This research was supported by a grant form the National Institute of Health to Dr. Hackley (MH47746). Portions of this research were reported at the 34th and 35th annual meetings of the Society for Psychophysiological Research (Sollers & Hackley, 1993. 1994) and in a master' thesis by mr. Sollers.
Effects of foreperiod duration on reflexive and voluntary responses to intense noise bursts
Version of Record online: 30 JAN 2007
Volume 34, Issue 5, pages 518–526, September 1997
How to Cite
SOLLERS, J. J. and HACKLEY, S. A. (1997), Effects of foreperiod duration on reflexive and voluntary responses to intense noise bursts. Psychophysiology, 34: 518–526. doi: 10.1111/j.1469-8986.1997.tb01738.x
We thank jason Burke for technical assistance and Drs. Steve Luck, Jeff Miller, Phil Holcomb and Jon Hansen for contributions of computer software of their own authorship.
- Issue online: 30 JAN 2007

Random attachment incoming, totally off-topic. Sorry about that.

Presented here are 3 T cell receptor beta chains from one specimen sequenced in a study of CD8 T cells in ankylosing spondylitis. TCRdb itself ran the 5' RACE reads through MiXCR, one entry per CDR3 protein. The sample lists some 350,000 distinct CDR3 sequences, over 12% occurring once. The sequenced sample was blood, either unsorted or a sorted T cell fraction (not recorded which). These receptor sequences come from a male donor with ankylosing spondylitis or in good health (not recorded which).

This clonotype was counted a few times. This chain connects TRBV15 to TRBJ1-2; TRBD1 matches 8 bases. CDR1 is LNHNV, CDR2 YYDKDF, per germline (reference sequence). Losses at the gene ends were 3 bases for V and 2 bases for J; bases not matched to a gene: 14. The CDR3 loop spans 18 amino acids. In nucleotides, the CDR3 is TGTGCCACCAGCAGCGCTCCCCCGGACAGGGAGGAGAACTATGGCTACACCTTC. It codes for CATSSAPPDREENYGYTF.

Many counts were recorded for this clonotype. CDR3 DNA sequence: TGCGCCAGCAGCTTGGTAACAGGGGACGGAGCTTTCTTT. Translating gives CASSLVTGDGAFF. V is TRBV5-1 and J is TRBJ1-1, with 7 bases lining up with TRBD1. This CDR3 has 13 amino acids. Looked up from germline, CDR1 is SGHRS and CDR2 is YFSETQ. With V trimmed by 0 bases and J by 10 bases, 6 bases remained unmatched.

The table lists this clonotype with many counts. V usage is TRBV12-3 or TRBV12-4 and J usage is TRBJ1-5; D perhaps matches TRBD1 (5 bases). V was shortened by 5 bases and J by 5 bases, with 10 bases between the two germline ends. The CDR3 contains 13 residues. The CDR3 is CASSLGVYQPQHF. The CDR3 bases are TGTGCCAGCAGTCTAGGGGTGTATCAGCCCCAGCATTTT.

- Version of Record online: 30 JAN 2007
- (Received November 27, 1995; Accepted January 13, 1997)
- Immediate arousal;
- Auditory attention;
- Brain stem;
- Orbicularis oculi;
The question of whether a common mechanism underlies the facilitation of voluntary and reflexive reactions by a warning stimulus was investigated in two experiments. In both studies, the foreperiod preceding an intense noise burst was manipulated within and between blocks of trials. Previous reaction time experiments have shown that individuals respond fastest at the shortest foreperiod for between-block manipulations and fastest at the longest foreperiod when foreperiod duration is varied unpredictably from trial to trial. In the present research, this pattern was found for voluntary hand-grip responses, but acoustic startle blinks were facilitated at long foreperiods for both within- and between-block manipulations. Invariance of the trisynaptic postauricular reflex across foreperiod conditions was evidence against any general activation of low-level motor pathways by warning stimuli. Analyses of nonreflexive lid movements subsequent to startle blink suggested that inhibition of spontaneous blinking during the foreperiod may have contributed to the unexpected divergence between voluntary reactions and eyeblink reflexes.